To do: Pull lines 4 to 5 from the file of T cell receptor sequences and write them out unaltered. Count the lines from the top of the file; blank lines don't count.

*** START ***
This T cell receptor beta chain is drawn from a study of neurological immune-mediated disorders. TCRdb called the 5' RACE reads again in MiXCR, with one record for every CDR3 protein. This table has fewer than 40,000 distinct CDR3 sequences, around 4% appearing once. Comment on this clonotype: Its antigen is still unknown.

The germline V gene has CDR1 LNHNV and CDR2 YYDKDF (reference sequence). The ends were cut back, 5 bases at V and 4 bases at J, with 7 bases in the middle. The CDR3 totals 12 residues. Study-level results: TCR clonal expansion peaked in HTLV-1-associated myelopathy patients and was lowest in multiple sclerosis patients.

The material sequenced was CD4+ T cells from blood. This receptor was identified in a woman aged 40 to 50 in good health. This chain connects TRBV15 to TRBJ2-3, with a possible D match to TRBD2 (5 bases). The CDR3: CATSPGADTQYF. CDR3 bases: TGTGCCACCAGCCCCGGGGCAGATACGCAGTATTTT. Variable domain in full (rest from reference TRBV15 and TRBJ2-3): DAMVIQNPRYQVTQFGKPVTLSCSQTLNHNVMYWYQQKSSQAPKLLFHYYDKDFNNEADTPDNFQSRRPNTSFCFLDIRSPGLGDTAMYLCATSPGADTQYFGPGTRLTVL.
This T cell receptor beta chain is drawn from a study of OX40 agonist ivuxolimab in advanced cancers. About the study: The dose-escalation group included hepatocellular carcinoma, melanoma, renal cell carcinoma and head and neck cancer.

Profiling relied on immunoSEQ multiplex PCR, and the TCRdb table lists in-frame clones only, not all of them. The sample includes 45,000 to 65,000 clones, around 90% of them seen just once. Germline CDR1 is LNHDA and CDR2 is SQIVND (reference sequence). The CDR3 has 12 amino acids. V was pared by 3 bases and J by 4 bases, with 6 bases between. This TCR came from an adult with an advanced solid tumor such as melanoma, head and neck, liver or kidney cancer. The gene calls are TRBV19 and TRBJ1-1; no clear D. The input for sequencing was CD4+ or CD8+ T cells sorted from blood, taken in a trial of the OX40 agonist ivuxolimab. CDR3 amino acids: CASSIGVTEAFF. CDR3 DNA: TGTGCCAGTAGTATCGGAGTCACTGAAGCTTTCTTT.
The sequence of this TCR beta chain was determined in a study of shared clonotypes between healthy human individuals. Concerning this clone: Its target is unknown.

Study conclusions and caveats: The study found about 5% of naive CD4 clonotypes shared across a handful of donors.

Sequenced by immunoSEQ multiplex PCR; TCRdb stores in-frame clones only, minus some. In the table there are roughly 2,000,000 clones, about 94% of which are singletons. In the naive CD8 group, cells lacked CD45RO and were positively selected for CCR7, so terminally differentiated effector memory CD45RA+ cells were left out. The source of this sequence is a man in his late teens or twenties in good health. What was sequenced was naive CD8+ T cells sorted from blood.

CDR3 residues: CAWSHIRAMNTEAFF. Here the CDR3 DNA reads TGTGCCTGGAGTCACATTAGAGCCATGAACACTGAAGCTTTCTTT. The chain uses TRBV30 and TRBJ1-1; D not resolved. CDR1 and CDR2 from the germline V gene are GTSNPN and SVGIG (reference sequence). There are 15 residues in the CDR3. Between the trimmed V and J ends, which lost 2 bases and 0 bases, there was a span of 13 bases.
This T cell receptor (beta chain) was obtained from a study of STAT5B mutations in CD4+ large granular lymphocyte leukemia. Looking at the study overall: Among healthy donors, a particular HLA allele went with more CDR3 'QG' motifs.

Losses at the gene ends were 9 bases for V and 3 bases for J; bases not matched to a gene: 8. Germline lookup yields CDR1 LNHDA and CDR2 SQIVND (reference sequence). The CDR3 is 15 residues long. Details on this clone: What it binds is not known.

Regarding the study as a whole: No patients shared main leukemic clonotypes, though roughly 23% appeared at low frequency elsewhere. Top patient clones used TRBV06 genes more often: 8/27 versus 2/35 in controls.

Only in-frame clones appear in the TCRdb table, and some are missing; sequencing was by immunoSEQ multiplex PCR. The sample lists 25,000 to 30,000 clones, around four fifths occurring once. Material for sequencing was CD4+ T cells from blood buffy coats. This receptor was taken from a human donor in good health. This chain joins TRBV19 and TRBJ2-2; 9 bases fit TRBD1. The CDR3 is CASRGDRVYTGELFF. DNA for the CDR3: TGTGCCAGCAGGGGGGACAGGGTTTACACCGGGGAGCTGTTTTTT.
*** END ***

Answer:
This T cell receptor beta chain is drawn from a study of OX40 agonist ivuxolimab in advanced cancers. About the study: The dose-escalation group included hepatocellular carcinoma, melanoma, renal cell carcinoma and head and neck cancer.

Profiling relied on immunoSEQ multiplex PCR, and the TCRdb table lists in-frame clones only, not all of them. The sample includes 45,000 to 65,000 clones, around 90% of them seen just once. Germline CDR1 is LNHDA and CDR2 is SQIVND (reference sequence). The CDR3 has 12 amino acids. V was pared by 3 bases and J by 4 bases, with 6 bases between. This TCR came from an adult with an advanced solid tumor such as melanoma, head and neck, liver or kidney cancer. The gene calls are TRBV19 and TRBJ1-1; no clear D. The input for sequencing was CD4+ or CD8+ T cells sorted from blood, taken in a trial of the OX40 agonist ivuxolimab. CDR3 amino acids: CASSIGVTEAFF. CDR3 DNA: TGTGCCAGTAGTATCGGAGTCACTGAAGCTTTCTTT.